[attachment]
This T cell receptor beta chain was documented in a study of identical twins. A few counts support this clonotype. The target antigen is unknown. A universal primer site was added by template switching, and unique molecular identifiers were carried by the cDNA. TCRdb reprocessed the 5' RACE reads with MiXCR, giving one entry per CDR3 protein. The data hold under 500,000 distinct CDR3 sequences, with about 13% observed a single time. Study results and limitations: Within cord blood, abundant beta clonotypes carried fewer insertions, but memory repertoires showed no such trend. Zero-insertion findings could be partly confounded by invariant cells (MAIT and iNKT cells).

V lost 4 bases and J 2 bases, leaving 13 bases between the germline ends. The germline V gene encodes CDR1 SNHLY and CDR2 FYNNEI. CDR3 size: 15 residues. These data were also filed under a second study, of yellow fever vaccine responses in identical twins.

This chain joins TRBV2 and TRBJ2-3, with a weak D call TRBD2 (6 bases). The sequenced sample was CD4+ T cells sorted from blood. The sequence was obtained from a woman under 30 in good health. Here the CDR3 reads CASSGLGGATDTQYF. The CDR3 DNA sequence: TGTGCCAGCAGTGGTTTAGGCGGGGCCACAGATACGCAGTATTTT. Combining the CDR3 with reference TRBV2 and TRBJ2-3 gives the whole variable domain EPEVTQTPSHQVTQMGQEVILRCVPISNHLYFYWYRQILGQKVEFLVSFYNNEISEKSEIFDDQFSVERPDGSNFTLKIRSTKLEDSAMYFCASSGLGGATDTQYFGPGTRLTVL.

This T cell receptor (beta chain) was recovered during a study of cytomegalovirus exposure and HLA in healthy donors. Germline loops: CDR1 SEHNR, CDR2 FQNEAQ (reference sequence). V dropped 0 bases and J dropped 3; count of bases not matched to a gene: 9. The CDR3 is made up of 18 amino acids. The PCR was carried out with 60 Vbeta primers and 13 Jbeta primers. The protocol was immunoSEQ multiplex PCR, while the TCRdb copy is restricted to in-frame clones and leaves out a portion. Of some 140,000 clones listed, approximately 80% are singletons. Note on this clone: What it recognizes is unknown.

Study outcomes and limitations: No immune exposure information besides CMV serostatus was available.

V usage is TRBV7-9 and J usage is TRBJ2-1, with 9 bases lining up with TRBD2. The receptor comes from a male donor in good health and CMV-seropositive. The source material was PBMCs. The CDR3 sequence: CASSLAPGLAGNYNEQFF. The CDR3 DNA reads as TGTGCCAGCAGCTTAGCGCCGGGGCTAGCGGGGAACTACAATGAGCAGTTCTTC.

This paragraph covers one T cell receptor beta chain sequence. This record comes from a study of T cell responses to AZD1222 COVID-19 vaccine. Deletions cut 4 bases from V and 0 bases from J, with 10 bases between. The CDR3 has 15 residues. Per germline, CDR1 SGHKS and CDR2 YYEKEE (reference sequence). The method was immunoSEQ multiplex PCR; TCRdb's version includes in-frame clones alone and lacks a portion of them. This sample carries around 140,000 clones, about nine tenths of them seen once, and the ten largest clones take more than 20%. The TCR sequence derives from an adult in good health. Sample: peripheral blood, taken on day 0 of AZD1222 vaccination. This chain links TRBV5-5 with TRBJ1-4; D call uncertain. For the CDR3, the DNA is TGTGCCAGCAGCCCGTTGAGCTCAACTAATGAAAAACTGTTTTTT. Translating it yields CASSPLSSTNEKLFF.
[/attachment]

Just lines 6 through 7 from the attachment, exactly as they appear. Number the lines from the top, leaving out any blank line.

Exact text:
V usage is TRBV7-9 and J usage is TRBJ2-1, with 9 bases lining up with TRBD2. The receptor comes from a male donor in good health and CMV-seropositive. The source material was PBMCs. The CDR3 sequence: CASSLAPGLAGNYNEQFF. The CDR3 DNA reads as TGTGCCAGCAGCTTAGCGCCGGGGCTAGCGGGGAACTACAATGAGCAGTTCTTC.

This paragraph covers one T cell receptor beta chain sequence. This record comes from a study of T cell responses to AZD1222 COVID-19 vaccine. Deletions cut 4 bases from V and 0 bases from J, with 10 bases between. The CDR3 has 15 residues. Per germline, CDR1 SGHKS and CDR2 YYEKEE (reference sequence). The method was immunoSEQ multiplex PCR; TCRdb's version includes in-frame clones alone and lacks a portion of them. This sample carries around 140,000 clones, about nine tenths of them seen once, and the ten largest clones take more than 20%. The TCR sequence derives from an adult in good health. Sample: peripheral blood, taken on day 0 of AZD1222 vaccination. This chain links TRBV5-5 with TRBJ1-4; D call uncertain. For the CDR3, the DNA is TGTGCCAGCAGCCCGTTGAGCTCAACTAATGAAAAACTGTTTTTT. Translating it yields CASSPLSSTNEKLFF.